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Husband appeals for report evidence over tragic death of wife who died with her newborn son after suffering seizure

A FATHER of three who lost his wife and newborn son after she fell out of a hospital bed having suffered a seizure has appealed to the Health Service Executive (HSE) to allow an external report into the tragedy to be included in evidence at their inquest.

ieran Downey’s appeal came as the inquest into the death of his wife, Marie (36), and baby son, Darragh, was again adjourned.

Mrs Downey was a mother of three who suffered from epilepsy and died at Cork University Maternity Hospital (CUMH) on March 25 2019.

She apparently suffered a seizure and fell out of bed – tragically falling on her newborn son, Darragh, who she was nursing at the time. The infant died the following day.

Mrs Downey suffered fatal injuries and was pronounced dead shortly after she was discovered.

Her husband, Kieran, has now urged the HSE to agree to allow the Systems Analysis Review conducted into the tragedy to be entered into evidence at the inquest.

Mr Downey said there was a “cascade of events” before the tragedy. Previously he warned that his family had endured “two and a half years of pain.”

Last month, Cork Coroner Philip Comyn opened the inquest into the death of the mother and son but adjourned it following legal submissions over the admissibility of the review.

Mr Comyn ruled the inquest could go ahead without the review – but then postponed the hearing following strenuous objections from the legal team acting for the Downey family. No medical evidence has been heard to date.

Junior counsel for the family, Doireann O’Mahony BL, said that Mr Downey’s “only remaining hope” is that no other family will have to endure a similar tragedy.

“But this will only be possible with a full and thorough investigation which leaves no stone unturned,” she said.

“We are now formally calling on the HSE to agree to the admission into evidence of the Systems Analysis Review report.”

“We are told that the report has been accepted in full and that all eleven of its recommendations are to be implemented. We see no reason whatsoever then why the HSE should not honour its commitment to open disclosure and consent to the report forming part of the documentation at the hearing.”

“This is a matter of significant public importance. The report will draw attention to the existence of circumstances which, if left unremedied, might lead to further deaths.”

Solicitor for the HSE, Eamonn Harrington, strongly rejected any suggestion that there was anything but full disclosure in relation to the “tragic incident.”

Mr Harrington said that HSE was committed to open disclosure and that immediate action was taken following the tragic deaths of the mother and son.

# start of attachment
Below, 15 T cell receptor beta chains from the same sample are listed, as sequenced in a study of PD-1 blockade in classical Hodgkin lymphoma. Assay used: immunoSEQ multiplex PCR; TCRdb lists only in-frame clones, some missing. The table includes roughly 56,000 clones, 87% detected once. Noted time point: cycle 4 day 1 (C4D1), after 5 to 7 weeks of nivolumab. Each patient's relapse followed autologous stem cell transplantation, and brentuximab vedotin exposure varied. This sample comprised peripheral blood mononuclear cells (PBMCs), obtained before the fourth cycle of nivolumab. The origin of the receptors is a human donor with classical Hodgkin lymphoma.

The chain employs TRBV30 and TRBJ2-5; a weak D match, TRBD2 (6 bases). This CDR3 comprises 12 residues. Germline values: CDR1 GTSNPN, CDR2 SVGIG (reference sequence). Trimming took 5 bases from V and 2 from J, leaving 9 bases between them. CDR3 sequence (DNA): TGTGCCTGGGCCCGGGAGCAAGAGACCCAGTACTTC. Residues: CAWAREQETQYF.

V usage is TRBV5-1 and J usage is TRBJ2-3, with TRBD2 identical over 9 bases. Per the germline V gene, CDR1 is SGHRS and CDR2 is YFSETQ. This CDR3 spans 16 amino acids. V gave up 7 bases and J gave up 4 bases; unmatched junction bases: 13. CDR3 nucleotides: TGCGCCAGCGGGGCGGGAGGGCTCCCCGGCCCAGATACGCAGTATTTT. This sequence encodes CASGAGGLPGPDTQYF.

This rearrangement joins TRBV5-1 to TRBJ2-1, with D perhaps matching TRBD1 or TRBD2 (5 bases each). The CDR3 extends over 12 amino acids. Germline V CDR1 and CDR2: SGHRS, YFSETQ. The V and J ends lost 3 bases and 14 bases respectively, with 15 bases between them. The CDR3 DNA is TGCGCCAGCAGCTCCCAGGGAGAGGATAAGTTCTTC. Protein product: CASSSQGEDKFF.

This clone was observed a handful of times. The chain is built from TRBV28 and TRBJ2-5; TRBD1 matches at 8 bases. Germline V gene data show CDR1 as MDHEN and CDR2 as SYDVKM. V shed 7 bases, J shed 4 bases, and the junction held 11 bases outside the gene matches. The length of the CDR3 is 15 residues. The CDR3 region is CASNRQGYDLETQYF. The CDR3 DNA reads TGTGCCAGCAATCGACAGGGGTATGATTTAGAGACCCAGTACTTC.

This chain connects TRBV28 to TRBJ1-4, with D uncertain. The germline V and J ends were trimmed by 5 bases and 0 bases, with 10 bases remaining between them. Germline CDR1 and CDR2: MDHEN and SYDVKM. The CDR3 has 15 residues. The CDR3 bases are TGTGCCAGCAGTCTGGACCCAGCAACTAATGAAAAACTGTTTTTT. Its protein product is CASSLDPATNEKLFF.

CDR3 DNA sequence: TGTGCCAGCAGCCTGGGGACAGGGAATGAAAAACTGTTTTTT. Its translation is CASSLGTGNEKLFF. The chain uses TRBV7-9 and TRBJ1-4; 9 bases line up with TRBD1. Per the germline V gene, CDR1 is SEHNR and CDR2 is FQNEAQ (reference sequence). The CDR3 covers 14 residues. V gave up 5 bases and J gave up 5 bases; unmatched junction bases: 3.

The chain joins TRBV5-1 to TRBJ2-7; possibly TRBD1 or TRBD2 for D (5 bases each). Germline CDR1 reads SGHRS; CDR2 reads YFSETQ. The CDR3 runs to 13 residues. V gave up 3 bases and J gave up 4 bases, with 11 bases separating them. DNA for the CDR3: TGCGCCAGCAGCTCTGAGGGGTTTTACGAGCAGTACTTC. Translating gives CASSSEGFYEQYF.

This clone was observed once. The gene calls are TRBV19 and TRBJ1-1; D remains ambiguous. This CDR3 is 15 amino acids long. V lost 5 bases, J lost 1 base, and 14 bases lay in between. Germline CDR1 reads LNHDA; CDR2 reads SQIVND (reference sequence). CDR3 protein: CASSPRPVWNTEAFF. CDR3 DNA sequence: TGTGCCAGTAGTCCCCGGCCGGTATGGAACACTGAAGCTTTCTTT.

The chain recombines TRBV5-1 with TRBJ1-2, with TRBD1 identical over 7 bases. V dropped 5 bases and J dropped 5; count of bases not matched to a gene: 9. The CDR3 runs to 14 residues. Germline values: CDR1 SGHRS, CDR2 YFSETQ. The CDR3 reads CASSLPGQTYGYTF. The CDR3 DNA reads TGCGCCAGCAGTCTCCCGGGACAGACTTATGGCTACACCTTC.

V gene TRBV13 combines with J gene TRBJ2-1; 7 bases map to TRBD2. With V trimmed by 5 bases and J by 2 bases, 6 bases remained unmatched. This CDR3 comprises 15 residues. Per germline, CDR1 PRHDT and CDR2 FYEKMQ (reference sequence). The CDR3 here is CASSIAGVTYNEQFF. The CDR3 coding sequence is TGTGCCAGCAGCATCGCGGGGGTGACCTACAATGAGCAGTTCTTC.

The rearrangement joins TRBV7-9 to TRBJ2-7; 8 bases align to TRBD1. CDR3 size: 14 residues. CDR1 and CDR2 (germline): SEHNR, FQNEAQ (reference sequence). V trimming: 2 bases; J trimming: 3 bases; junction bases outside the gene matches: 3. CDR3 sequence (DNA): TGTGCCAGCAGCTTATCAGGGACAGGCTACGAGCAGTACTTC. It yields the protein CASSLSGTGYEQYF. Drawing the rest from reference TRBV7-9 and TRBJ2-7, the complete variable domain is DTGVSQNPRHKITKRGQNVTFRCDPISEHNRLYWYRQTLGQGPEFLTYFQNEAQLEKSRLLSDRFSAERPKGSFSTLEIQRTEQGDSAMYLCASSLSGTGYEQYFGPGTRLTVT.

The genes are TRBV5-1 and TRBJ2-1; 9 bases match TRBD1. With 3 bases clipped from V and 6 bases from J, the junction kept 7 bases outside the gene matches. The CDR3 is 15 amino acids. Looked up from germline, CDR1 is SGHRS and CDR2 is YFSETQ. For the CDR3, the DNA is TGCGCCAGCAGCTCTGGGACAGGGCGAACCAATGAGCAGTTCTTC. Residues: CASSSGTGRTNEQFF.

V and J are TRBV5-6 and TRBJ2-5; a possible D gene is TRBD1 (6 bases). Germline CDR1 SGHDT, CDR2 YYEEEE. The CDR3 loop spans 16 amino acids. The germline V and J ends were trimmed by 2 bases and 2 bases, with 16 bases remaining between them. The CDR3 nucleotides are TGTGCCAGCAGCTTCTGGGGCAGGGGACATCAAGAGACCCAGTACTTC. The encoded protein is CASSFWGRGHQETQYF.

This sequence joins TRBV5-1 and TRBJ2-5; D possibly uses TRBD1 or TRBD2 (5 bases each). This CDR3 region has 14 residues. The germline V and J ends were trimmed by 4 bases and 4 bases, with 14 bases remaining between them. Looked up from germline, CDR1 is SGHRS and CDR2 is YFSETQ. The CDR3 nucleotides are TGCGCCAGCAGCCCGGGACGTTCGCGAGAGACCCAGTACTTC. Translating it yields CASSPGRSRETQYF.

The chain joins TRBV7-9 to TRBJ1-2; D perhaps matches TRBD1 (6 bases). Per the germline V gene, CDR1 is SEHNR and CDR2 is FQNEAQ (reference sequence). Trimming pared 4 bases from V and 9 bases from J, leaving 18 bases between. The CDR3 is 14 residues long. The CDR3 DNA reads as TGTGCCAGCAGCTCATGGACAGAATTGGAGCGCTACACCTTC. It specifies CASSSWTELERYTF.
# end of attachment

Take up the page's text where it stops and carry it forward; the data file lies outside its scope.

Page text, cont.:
The inquest heard that a full external review was carried out in relation to the deaths which was shared with the family of the deceased.

He said a ruling on the admissibility of the report had already been made by Mr Comyn.

The coroner said that he had given a written judgement which outlined his reasons for not allowing the review to be admitted into evidence.

Mr Comyn said he fully understood Mr Downey’s position of not wanting to see other families suffer losses such as his own.

The coroner said that he hoped to have the inquest heard over the week of November 16 once venues and other logistical matters are confirmed.

A jury will now hear the inquest and a stenographer will be present.

Last month, a full apology was read out by Conor Halpin SC on behalf of CUMH and the South-Southwest Hospital Group.

The apology was addressed to Kieran Downey and Mrs Downey’s children, James and Sean, as well as her extended family.

“We cannot possibly comprehend the devastating impact these losses have had on you and your family,” it said.

“We have carefully reviewed the management of Marie’s case along with a formal external review of which you were part. We have taken a number of steps with the ultimate aim of ensuring the safety of our patients at all times in CUMH.”

“On behalf of all the staff of CUMH especially, those whom were involved in care of Marie and baby Darragh, we are truly sorry and wish to express our deepest sympathies.”

Mrs Downey’s consultant associated herself with the CUMH statement and expressed her own personal “deepest regret and sadness”.

Two years ago, Mrs Downey was buried with her infant son, Darragh, cradled in her arms. Her husband, Kieran, hailed them at the Requiem Mass as their family’s new “special angels.”

Mrs Downey nee Cullinane was brought up in a GAA-obsessed Limerick parish of Ballyagran – and lived with her husband, Kieran, and two older sons, James and Sean, in nearby Knockanevin outside Kildorrery.

Mourners were told two years ago that Mrs Downey was “a beautiful person inside and out.”

“She had a heart of gold. She always put us first. Herself and Darragh are our special angels now,” Mr Downey said.

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